java.lang.Thread utilizes which of the following methods to relinquish the thread instance's processing slot to another thread? a. sleep()--true b. wait()//Objects method otherwise true c. notify() //Objects method otherwise true How are thread priorities and thread scheduling related? a. they aren't--they are related b. it depends on the thread-scheduling algorithm used to implement the JVM -true c. thread priority is specified when a thread is to be executed next. ---false specified on creation d. thread priority is used to determing the next thread to execute from the waiting thread pool. -true
I think notify() is incorrect in the first question - aside from the fact that it's an Object method (good call), it doesn't actually do anything to relinquish the thread processing slot - it just tells another thread to get ready for when it does relinquish the slot. The thread calling notify() must already have a lock on the object used to invoke notify(), and the thread being notified will need that same lock itself to resume execution (because it could only call wait() from code synchronized on that object). So the notified thread can't do anything until the notifying thread does something else to relinquish the thread - at the very least, it has to exit the synchronized code block. After that it could just finish executing or call Thread.yield() - otherwise it's up to the thread scheduling algorithm to decide when (or if) to switch over to the waiting thread. I agree with your other answers though.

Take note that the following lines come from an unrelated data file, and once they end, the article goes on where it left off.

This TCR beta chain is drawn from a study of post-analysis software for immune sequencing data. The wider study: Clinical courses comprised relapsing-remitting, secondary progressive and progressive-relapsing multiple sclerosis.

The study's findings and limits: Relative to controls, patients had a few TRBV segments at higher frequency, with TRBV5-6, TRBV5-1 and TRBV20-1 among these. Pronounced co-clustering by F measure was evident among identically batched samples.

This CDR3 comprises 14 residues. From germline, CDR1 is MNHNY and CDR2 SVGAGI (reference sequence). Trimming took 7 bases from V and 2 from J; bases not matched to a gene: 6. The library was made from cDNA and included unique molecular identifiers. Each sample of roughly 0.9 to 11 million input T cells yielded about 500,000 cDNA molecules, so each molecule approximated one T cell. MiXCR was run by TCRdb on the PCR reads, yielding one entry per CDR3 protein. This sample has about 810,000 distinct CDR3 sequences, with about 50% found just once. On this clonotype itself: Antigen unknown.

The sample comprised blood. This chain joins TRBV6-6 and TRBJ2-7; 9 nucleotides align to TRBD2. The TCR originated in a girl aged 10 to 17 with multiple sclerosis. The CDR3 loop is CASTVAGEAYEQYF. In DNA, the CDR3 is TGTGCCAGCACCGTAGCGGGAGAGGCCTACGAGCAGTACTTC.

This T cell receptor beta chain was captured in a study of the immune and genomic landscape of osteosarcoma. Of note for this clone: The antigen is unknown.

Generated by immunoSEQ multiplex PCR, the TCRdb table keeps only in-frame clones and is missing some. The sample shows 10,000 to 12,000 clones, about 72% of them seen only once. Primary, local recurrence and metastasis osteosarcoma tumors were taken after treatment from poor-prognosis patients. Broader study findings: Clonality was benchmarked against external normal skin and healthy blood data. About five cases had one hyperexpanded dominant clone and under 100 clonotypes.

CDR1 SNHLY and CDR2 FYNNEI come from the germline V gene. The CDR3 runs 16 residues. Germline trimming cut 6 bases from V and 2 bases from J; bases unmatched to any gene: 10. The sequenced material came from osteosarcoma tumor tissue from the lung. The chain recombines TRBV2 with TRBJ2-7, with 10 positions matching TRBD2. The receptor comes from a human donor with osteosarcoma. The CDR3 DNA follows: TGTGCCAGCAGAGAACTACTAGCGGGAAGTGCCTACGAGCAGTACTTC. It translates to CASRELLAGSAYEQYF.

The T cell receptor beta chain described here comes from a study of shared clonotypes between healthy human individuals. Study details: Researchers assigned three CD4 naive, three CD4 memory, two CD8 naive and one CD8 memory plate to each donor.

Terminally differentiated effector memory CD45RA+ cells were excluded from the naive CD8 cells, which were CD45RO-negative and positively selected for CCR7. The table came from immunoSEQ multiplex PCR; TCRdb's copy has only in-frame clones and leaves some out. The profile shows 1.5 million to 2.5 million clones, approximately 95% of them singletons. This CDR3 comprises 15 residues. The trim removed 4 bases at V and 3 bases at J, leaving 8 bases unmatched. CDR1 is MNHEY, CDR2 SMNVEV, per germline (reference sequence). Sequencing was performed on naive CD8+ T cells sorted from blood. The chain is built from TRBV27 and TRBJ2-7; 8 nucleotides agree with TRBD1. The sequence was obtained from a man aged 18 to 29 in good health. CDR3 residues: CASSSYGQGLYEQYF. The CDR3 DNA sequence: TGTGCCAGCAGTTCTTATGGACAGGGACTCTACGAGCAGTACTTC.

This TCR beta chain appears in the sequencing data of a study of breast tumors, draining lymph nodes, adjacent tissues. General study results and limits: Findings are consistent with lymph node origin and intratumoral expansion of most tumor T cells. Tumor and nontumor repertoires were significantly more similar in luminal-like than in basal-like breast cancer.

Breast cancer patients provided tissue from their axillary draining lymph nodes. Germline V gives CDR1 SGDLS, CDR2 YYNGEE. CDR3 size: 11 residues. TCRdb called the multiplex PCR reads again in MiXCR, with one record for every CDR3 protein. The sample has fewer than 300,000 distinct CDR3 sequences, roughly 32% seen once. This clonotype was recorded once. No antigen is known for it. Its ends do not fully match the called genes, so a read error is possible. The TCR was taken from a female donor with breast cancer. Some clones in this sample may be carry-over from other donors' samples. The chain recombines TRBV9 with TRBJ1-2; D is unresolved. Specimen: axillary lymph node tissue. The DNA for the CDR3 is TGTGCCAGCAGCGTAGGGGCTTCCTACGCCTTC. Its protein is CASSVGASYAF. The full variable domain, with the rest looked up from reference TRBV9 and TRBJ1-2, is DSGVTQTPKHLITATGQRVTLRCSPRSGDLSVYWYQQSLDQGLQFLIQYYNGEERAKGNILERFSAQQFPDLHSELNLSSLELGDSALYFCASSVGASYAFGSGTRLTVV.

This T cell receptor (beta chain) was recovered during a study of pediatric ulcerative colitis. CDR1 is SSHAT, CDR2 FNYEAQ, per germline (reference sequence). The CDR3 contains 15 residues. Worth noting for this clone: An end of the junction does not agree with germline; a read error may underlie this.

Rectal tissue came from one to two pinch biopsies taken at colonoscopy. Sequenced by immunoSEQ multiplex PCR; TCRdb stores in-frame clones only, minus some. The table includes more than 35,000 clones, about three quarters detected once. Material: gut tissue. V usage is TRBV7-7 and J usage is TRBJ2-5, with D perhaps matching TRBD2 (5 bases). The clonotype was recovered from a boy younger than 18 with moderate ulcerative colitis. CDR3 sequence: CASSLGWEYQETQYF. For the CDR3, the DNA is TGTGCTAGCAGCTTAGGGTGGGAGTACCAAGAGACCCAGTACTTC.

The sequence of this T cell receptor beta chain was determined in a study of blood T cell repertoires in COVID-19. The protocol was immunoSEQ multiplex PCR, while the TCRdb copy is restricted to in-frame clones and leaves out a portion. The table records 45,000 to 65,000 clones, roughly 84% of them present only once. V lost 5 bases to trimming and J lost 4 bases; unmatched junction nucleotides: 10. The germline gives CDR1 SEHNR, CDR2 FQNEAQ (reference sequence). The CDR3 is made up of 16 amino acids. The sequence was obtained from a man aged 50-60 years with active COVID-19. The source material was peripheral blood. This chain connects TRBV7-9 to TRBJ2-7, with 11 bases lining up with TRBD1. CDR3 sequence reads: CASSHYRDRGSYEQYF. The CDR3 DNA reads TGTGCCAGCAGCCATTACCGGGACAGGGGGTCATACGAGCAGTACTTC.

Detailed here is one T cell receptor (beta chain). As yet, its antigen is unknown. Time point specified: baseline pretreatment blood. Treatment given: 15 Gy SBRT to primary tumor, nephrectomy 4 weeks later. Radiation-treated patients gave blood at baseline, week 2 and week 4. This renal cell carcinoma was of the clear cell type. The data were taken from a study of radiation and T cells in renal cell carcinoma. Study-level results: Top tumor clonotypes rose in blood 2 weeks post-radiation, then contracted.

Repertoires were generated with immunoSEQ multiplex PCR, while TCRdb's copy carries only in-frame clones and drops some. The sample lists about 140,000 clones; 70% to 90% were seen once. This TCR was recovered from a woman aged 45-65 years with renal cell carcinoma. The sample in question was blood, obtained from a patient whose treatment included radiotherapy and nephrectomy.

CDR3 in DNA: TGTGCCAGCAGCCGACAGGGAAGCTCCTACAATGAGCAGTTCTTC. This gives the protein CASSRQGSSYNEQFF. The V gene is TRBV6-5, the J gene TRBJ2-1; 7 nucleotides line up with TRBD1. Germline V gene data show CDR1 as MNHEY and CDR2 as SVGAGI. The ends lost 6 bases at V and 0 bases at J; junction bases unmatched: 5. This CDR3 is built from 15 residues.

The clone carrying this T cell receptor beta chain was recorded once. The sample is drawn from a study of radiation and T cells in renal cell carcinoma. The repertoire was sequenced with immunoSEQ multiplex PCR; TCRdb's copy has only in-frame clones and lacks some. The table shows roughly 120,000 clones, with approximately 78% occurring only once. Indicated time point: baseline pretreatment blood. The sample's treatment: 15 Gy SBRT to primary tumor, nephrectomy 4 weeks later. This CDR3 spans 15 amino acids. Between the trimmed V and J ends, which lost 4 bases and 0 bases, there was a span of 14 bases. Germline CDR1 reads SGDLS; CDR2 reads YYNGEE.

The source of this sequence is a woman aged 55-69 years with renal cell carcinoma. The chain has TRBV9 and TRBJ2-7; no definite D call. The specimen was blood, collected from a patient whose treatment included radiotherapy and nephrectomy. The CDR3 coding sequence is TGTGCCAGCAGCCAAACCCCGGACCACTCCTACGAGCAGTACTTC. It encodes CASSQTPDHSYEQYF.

Thread priority is set AFTER the thread is created using setPriority() method and not during creation. Am I right?
Joined: Jan 30, 2000
Ah, I didn't notice that. You are correct, ShreeDevi. On creation, it gets default priority (you can't set it yourself on creation). After that, you can set it whenever you want. Looking back at the original statement: c. thread priority is specified when a thread is to be executed next. I'm not really sure what it was meant to mean. You could specify the priority just before it executes, but you don't have to. And in a multithreaded system you often don't really know when a given thread will execute anyway. So I'll say false just because the statement makes no sense.
Jim: I had that question wrong in Bill Brogden's JAVA 2 EXAM CRAM book. That's because: "When code running in some thread creates a new Thread object, the new thread has its priority initially set equal to the priority of the creating thread,"
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